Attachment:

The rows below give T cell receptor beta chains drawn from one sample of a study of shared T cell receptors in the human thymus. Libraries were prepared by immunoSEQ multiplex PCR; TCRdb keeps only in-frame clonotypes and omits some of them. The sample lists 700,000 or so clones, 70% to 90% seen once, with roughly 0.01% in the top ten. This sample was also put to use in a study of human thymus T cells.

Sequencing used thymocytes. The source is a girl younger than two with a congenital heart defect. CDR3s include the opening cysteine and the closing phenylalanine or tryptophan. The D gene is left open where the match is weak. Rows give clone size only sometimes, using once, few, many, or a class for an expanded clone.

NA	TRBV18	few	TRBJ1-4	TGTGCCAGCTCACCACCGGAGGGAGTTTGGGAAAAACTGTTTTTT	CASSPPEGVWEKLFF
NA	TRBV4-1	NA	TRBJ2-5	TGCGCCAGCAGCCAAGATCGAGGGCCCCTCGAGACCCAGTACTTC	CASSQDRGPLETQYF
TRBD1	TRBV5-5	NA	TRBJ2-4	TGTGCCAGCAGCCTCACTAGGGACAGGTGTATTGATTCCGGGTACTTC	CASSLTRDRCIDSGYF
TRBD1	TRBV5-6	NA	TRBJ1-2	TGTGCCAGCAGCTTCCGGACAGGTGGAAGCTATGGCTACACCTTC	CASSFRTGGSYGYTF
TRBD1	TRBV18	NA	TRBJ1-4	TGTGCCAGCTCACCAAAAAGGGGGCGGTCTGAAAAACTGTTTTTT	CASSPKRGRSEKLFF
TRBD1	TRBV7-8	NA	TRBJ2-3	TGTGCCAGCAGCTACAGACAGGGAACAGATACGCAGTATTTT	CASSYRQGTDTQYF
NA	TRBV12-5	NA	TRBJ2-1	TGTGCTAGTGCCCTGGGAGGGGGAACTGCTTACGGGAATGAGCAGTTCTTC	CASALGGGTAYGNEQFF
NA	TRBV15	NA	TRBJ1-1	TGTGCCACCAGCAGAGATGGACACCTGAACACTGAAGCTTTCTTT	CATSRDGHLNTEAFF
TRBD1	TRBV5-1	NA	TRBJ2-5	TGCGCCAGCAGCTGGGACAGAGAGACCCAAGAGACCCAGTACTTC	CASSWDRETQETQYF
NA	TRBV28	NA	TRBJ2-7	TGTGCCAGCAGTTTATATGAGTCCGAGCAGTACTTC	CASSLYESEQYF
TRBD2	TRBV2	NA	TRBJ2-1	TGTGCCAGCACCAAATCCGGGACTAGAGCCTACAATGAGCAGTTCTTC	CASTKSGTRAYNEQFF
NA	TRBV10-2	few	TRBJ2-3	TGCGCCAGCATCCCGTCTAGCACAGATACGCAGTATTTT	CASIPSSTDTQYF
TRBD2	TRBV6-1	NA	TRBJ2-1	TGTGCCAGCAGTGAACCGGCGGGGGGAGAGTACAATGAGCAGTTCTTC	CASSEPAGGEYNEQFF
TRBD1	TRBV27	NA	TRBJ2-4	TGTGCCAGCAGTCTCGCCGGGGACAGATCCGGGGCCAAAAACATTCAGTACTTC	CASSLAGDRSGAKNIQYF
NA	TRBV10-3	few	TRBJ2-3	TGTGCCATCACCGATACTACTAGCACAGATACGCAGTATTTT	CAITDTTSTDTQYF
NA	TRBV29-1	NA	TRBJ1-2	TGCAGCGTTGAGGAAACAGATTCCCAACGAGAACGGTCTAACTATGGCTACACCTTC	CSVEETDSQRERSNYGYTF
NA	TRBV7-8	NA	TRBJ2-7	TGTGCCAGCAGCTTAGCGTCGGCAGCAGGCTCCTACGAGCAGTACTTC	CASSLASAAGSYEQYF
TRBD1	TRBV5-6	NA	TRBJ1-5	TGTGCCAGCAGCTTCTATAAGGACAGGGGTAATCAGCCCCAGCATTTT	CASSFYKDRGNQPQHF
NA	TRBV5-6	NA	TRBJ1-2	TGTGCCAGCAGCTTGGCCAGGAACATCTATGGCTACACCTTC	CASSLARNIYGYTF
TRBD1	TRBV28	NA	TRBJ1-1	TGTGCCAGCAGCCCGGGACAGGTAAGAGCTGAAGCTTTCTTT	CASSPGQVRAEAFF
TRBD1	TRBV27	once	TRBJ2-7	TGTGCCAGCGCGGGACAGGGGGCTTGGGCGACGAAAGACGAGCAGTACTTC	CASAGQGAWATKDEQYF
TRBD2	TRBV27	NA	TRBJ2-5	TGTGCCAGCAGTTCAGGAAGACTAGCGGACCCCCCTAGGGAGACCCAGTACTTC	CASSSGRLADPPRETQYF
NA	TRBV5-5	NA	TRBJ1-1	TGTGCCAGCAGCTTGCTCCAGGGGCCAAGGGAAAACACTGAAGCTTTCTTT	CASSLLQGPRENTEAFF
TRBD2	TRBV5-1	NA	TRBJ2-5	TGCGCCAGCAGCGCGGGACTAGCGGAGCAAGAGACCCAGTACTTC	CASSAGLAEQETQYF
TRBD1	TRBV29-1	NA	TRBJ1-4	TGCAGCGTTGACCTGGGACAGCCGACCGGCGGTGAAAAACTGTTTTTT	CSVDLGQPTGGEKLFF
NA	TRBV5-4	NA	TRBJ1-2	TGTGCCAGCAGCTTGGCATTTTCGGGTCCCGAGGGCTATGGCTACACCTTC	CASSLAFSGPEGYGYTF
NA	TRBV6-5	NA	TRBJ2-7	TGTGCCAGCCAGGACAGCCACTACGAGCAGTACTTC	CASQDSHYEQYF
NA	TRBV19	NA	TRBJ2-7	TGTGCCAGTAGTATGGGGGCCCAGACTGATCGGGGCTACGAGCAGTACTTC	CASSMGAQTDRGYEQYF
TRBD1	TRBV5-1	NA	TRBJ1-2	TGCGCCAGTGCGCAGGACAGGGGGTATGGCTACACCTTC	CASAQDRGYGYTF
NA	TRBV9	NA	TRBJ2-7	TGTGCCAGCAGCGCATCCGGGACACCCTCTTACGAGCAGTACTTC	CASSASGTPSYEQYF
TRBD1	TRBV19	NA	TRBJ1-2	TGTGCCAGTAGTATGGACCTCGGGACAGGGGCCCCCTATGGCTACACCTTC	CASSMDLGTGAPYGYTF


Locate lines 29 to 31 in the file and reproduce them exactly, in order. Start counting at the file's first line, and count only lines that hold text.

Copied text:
NA	TRBV6-5	NA	TRBJ2-7	TGTGCCAGCCAGGACAGCCACTACGAGCAGTACTTC	CASQDSHYEQYF
NA	TRBV19	NA	TRBJ2-7	TGTGCCAGTAGTATGGGGGCCCAGACTGATCGGGGCTACGAGCAGTACTTC	CASSMGAQTDRGYEQYF
TRBD1	TRBV5-1	NA	TRBJ1-2	TGCGCCAGTGCGCAGGACAGGGGGTATGGCTACACCTTC	CASAQDRGYGYTF